Canoeing the New River

3 Days – 3 Rivers
Day 3 – July 7th
The New River

The paddles left ever-expanding rings of ripples across the New River’s mirrored surface. My wife and I barely spoke as we absorbed the gorgeous views of the lake-sized pool of water where the New and Gauley meets to form the Kanawha. This is my favorite body of water and it is where I chose to canoe to celebrate my birthday. We paddled across slowly to enjoy the peacefulness only found in a canoe and to conserve our energy for the harder paddling later in the day.

We reached our first rest stop across the river at “catfish heaven.” We explored on foot. We sat in the shade. We even caught a few small-mouth bass in the shallow waters of a few coves. There are countless beauties and wonders here. I detailed quite a few of them in a short creative non-fiction story a few years ago. Maybe one day I’ll post it here. It is full of interesting West Virginia history about the New River.

Our next goal was to paddle upriver through pretty swift current. I wanted to explore the section of river upstream for an upcoming canoe/camping trip planned for later in the month. The paddling proved to be more difficult than I expected. In retrospect, asking my seven-month pregnant wife to paddle this with me was somewhat inconsiderate. But she handled it with grace and proved her mettle as we slowly made progress further and further up the river.

We finally passed through the swift current and the volatile water. Immediately, the water slowed and became beautiful deep pools trapped between massive boulders that fell from the tops of these mountains thousands of years ago. The water had an eerie quality that I’ve only found at this section of the river. The surface had a surreal stillness that seemed to obscure the massive volume of water and current hidden below it. It was lovely to paddle but I was extra-cautious as this water seemed to be waiting for a drowning victim. The water was deep and dark green. Occasional large boulders would be visible at what appeared to be just below the surface. Often, we’d see schools of minnows around the edges of these boulders but no large fish made themselves known. Almost as if to preserve the tranquility and ferocity of the river, Misti and I barely spoke as we slowly paddled our way further up the river.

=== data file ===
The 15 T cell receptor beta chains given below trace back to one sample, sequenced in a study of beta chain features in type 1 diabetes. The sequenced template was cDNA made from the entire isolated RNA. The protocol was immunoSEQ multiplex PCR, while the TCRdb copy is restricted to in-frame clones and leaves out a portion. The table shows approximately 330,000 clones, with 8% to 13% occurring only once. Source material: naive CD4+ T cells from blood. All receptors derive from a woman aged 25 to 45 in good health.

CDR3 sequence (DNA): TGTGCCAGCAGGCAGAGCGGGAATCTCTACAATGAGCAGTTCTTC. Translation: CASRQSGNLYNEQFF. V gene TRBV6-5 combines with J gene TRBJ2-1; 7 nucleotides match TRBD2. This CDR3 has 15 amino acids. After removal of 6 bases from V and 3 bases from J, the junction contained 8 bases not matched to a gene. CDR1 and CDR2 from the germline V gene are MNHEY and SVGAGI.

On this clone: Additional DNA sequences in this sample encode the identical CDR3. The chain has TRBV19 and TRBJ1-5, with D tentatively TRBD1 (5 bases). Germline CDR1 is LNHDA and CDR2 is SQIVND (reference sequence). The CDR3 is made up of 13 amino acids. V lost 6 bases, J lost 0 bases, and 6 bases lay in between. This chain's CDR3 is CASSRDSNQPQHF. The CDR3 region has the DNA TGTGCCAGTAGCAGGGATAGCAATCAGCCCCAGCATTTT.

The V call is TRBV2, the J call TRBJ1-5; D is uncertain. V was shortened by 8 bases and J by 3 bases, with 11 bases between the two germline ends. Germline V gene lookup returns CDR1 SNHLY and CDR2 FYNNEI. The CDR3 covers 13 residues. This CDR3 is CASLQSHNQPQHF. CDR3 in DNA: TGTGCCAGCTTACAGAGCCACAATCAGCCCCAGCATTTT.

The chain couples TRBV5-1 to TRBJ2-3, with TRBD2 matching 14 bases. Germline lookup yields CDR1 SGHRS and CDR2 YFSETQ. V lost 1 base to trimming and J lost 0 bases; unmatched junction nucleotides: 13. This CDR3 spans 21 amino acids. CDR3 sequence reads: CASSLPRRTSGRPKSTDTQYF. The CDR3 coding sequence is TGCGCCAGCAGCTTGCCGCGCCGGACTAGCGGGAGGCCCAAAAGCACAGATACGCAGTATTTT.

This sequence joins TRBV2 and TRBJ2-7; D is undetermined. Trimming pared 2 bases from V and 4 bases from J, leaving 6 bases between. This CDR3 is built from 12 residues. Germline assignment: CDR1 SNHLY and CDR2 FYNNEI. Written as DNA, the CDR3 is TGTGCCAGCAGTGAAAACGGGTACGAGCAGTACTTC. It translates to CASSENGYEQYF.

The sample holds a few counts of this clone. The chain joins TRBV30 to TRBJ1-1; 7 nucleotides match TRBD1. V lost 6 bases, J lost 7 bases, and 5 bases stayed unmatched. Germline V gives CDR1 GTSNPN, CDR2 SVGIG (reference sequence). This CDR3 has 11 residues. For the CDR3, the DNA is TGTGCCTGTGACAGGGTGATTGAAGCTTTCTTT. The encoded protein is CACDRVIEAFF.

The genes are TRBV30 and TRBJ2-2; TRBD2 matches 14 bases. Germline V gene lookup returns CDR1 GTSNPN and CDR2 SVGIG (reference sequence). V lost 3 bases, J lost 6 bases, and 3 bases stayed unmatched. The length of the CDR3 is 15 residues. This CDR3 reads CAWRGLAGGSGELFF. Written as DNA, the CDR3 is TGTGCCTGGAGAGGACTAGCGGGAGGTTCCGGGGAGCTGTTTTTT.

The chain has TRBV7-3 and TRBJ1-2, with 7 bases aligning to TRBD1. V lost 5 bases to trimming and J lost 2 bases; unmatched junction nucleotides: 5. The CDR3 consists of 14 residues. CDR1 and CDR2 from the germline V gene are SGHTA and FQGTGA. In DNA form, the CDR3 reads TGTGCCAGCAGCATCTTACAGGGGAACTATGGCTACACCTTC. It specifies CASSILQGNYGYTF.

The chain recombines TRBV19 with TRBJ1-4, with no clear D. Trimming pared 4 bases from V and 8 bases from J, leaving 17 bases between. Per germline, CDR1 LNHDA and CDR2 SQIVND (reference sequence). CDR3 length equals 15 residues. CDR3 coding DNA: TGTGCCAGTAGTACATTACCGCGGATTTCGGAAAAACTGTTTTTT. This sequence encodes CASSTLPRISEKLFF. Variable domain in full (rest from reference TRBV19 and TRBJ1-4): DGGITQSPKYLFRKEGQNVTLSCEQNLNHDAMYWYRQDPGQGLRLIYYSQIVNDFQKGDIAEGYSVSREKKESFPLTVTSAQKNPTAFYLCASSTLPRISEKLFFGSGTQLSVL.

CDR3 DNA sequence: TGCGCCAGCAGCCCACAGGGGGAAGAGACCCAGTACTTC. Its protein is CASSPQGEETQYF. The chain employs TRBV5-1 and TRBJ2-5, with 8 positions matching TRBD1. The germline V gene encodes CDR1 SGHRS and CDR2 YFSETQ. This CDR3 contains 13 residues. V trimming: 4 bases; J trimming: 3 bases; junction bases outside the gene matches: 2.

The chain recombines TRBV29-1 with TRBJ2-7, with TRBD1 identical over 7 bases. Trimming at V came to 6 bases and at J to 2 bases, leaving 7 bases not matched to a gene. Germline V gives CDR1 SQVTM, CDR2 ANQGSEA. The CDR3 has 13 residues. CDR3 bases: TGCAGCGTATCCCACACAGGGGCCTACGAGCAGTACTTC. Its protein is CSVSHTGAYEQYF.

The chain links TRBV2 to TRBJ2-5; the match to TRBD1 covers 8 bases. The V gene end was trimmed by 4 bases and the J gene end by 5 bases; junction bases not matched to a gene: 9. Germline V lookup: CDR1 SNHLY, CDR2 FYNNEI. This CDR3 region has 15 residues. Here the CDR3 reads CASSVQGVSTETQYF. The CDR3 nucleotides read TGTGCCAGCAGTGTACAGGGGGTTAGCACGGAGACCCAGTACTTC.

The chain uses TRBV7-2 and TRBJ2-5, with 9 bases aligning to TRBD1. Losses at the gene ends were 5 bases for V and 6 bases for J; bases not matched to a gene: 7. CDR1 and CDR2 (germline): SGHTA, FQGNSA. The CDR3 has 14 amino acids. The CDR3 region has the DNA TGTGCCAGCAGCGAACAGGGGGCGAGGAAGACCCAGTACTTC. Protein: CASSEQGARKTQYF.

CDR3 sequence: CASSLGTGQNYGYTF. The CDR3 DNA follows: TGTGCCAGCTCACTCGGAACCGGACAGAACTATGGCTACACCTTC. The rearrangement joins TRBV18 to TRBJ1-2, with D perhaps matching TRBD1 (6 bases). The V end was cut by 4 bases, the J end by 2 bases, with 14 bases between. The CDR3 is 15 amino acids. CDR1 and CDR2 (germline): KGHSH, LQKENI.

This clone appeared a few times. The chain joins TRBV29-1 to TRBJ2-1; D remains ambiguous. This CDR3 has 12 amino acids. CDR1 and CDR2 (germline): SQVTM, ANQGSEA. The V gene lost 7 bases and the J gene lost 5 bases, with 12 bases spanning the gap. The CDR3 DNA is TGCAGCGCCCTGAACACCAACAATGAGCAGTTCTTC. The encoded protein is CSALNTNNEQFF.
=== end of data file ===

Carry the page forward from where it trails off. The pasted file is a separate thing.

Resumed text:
Eventually, we reached the turn-around point for the day’s trip. The river’s current increased. Countless rocks and boulders obstructed every path for our canoe. I got out and pulled the canoe onto a flat boulder enough that Misti could get out as well. She explored as much or more than a near-term pregnant woman could as I pushed further up the river to determine where the next pool was located. I knew that after my next visit here, I’d be carrying the canoe across these rocks until I reached the next pool and could paddle again. Several of my friends, family and I had planned a trip to the semi-secretive “blue hole” later in the month and this was my first real obstacle of getting there.

Misti and I slowly eased our way back down the river. I didn’t paddle other than to occasionally steer around a boulder or shallow water. We lazily crept through the eerie water. We sped through the fast current with no effort. Slowly, we passed catfish heaven and paddled back across the river to our Land Rover. We both paddled hard , enjoyed the beautiful scenery of the New River and the mountains around it, and found that paddling together, on any river, is a great way to spend a birthday (or any other day.)

The New

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5 thoughts on “Canoeing the New River

  1. I look forward to paddling with you this coming summer. Would love to make it a 2 or 3 day trip, maybe on the New or even way up the Elk.

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